The USGA typically hosts a practice session in December of the year before and that session just concluded a few weeks ago. The players who were invited this year include:

Dawson Armstrong
Lipscomb University
WAGR: 29
Fast Facts: 2015 Western Amateur Champion, T2 at 2016 U.S. Amatuer Stroke Play

Sean Crocker

Sean Crocker
University of Southern California
WAGR: 14
Fast Facts: 2016 Monroe Invitational Champion, 2015 PING All-American

Brad Dalke
University of Oklahoma
WAGR: 116
Fast Facts: Finalist in the 2016 U.S. Amateur

Doug Ghim teeing off at the 2016 Western Amateur

Doug Ghim
University of Texas
WAGR: 32
Fast Facts: 2014 Western Amateur Stroke Play Medalist, Selected to 2016 Palmer Cup Team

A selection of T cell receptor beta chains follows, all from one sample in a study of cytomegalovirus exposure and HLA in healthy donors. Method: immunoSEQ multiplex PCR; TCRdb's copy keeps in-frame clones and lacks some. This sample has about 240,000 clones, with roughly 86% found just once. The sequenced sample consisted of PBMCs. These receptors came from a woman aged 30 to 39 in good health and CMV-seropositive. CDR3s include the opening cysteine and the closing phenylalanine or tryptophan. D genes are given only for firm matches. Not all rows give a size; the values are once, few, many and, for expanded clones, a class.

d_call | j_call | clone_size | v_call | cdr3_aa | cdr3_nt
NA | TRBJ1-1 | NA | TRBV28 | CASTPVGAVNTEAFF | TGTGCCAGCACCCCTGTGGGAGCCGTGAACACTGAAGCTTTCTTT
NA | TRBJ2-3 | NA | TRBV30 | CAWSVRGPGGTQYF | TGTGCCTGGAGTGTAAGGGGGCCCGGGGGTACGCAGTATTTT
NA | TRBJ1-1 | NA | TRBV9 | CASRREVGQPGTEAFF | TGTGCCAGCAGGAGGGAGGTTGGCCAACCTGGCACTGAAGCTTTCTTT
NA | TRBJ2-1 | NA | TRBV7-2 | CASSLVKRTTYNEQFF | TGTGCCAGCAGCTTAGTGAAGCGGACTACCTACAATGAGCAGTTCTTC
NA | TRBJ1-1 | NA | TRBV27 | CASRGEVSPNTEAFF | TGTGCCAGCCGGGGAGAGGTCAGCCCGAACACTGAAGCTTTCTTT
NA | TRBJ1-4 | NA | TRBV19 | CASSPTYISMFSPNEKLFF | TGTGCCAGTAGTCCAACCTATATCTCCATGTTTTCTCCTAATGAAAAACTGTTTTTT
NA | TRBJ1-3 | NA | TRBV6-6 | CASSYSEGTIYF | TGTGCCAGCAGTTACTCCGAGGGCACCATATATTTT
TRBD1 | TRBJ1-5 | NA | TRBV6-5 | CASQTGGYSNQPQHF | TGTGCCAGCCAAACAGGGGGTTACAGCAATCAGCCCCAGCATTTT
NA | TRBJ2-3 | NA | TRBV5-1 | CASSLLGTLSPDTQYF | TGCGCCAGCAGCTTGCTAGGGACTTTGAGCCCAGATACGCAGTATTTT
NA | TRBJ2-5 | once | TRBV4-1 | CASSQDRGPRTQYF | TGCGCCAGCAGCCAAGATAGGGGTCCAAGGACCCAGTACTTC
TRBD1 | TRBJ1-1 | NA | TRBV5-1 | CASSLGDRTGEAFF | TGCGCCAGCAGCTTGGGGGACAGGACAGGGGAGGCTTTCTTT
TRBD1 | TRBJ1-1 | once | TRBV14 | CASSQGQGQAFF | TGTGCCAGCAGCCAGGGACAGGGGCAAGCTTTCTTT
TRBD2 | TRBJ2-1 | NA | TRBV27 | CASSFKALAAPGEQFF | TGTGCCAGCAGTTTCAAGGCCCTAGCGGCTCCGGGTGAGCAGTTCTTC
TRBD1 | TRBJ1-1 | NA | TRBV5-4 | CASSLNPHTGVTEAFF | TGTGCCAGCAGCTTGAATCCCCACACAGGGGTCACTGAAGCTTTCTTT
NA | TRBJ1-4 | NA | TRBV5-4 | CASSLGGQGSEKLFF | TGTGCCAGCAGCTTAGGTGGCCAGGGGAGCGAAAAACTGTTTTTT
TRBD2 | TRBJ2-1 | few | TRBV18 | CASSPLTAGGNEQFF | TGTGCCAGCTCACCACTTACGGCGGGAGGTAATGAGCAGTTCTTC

Stewart Hagestad winning the 2016 U.S. Mid Amateur

Stewart Hagestad
Mid-Amateur
WAGR: 1212
Fast Facts: Won the 2016 U.S. Mid-Amateur

Gavin Hall
University of Texas
WAGR: 19
Fast Facts: Qualified for 2013 U.S. Open, Won two college events in 2016

University of Illinois' Nick Hardy.

University of Illinois' Nick Hardy.

Nick Hardy
University of Illinois
WAGR: 31
Fast Facts: Two-time U.S. Open Qualifier, Won 2016 Illinois State Amatuer shooting a record 28-under par

Scott Harvey
Mid-Amateur
WAGR: 61
Fast Facts: 2014 U.S. Mid-Amauter Champion, 2015 South American Amateur Champion

Rico Hoey
University of Southern California
WAGR: 25
Fast Facts: Selected to 2016 U.S. Palmer Cup Team, 2nd at 2016 NCAA Championship

Maverick McNealy
Stanford University
WAGR: 1
Fast Facts: 11 career wins at Stanford, matching Patrick Rodgers and Tiger Woods for most in program history

Dylan Meyer hitting a second shot at the 2016 Western Amateur

Dylan Meyer
University of Illinois
WAGR: 9
Fast Facts: Won 2016 Western Amateur, 2016 U.S. Amateur Quarterfinalist